MEDIA ALERT: COP21, Paris
The twenty-first session of Conference of the Parties (COP21) – 30 November to 11 December 2015, Paris, France
Dear Editors and Journalists
This December, for the first time in over 20 years of UN negotiations, a global conference on climate change is expected to achieve a legally binding and universal agreement on climate change. This conference, the twenty-first session of the Conference of the Parties (COP21), will run from 30 November to 11 December 2015, in Paris, France. It is expected to attract close to 50,000 participants including 25,000 official delegates from government, intergovernmental organisations, UN agencies, NGOs and civil society.
Climate change is a complex problem, which, although environmental in nature, has consequences for all spheres of existence on our planet. It either impacts on – or is impacted by – global issues, including poverty, economic development, population growth, sustainable development and resource management. It is not surprising, then, that solutions come from all disciplines and fields of research and development.
The South African Institute of International Affairs held a media briefing on 25 November 2015 on COP21.
SAIIA Expertise available
Please note that SAIIA has limited media interviews available on this topic, but our communications division will endeavour to assist the media as much as possible.
Background on the UNFCCC: The international response to climate change
The United Nations Framework Convention on Climate Change (UNFCCC) emerged from the 1992 Earth Summit in Rio de Janeiro as a means to address global temperature increase and climate change. The UNFCCC went into force in 1994, and since 1995 countries that are parties to this Convention have been meeting annually to negotiate and discuss the international political response to climate change in what is known as a COP or the Conference of the Parties. The Convention currently has 196 parties.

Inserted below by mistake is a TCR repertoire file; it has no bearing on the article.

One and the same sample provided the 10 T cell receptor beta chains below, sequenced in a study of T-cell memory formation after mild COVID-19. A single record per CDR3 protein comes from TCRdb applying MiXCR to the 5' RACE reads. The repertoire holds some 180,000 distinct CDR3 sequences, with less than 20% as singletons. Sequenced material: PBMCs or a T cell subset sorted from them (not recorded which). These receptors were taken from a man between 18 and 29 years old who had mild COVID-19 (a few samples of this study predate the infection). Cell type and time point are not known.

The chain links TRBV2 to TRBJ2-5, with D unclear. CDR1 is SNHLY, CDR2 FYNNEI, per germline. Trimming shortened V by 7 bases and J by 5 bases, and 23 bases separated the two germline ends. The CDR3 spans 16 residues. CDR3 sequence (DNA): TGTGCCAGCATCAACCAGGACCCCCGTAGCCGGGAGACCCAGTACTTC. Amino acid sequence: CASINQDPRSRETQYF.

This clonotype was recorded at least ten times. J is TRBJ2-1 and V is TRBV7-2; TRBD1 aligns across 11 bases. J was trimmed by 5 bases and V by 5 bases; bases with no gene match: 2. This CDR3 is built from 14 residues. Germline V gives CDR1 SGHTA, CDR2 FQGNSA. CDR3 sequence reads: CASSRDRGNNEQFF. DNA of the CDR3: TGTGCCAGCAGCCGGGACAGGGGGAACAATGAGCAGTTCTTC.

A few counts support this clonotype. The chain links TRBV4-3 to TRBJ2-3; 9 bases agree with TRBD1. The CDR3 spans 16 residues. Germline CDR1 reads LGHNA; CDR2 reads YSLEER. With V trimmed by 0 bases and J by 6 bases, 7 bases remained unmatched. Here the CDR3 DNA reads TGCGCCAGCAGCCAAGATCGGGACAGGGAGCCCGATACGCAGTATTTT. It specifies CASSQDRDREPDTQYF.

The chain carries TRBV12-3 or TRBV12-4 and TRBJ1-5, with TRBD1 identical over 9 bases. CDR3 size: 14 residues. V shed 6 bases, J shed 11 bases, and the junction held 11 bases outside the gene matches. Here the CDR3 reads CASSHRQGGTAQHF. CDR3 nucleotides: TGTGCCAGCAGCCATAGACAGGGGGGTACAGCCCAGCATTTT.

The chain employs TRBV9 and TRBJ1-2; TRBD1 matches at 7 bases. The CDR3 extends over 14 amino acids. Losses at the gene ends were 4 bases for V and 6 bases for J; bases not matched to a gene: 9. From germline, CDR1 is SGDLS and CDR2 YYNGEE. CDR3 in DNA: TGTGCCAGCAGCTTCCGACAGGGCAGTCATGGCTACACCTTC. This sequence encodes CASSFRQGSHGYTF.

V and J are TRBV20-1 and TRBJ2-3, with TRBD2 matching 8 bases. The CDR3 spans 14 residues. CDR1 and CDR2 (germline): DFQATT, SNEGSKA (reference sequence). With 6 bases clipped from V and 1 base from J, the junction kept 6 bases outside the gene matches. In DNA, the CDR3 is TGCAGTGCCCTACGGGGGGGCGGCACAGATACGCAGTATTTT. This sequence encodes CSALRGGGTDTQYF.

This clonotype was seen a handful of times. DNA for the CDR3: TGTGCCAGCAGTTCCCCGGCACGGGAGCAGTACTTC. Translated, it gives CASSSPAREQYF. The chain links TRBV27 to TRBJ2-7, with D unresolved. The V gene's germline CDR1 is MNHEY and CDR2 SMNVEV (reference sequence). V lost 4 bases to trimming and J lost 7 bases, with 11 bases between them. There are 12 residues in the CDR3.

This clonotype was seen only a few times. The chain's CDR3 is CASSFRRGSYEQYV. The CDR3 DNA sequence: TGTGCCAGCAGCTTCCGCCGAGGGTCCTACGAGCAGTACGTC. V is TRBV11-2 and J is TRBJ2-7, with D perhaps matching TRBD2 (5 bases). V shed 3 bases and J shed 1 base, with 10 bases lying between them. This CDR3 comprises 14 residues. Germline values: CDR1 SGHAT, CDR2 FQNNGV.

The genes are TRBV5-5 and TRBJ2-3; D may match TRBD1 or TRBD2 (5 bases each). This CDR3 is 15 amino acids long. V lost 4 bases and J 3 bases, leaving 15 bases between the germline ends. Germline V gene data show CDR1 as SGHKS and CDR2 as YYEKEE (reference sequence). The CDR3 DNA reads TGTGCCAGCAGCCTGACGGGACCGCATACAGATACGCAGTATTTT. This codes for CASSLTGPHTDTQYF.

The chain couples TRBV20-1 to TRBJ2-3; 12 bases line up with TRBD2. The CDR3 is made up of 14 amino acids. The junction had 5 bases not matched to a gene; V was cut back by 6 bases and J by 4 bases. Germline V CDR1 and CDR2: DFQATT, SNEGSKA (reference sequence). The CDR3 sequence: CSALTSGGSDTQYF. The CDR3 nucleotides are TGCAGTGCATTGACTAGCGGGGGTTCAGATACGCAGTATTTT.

This year, as the 21st session of the Conference of the Parties (COP21) to the UNFCCC convenes in Paris, the stakes are high for this two-week meeting. Delegates are expected to reach the first ever universally legally binding agreement on climate change with the aim of keeping global warming below 2°C. The mandate of COP21 is to adopt ‘a protocol, another legal instrument or an agreed outcome with legal force under the Convention applicable to all parties,’ that will go into effect from 2020.
The UNFCCC secretariat supports all institutions involved in the international climate change negotiations, particularly the Conference of the Parties (COP), the Conference of the Parties serving as the meeting of the Parties (CMP), the subsidiary bodies (which advise the COP/CMP), and the COP/CMP Bureau (which deals mainly with procedural and organizational issues arising from the COP/CMP and also has technical functions). The question of what happens beyond 2020 was answered by Parties in Durban in 2011.
SAIIA opinion articles on the subject:
- Raising the level of ambition towards a COP 21 outcome through nationally-determined mitigation pledges
- Climate Geopolitics: an Opportunity for Africa to Become a Trailblazer?
- BRICS and climate change
- Video: COP-20 and Climate Change in Africa (December 2014)
- SAIIA Policy Insights: Aligning Sustainable Development Goals with climate-resilient growth (October 2015)
- CIGI/SAIIA Policy Briefing, Global sustainability, climate change and finance policy: A southern African perspective (September 2015)
- SAIIA Policy Briefing, Advancing Africa’s Position on Global Climate Finance (June 2015)
- SAIIA Policy Briefing, Climate finance: lessons from Rwanda (June 2015)
- SAIIA Occasional Paper, Southern Africa’s Dryland Forests, Climate Change and the Water–Energy–Food Security Nexus (June 2014)
- SAIIA Policy Briefing, COP 17: What Role for SA as an Agent for Change? (November 2011)
- SAIIA Policy Briefing, Placing fisheries on COP 17 Agenda (November 2011)
For more information or to arrange for interviews please contact:
SAIIA Communications Manager
Tel: +27 (0) 83 582 1734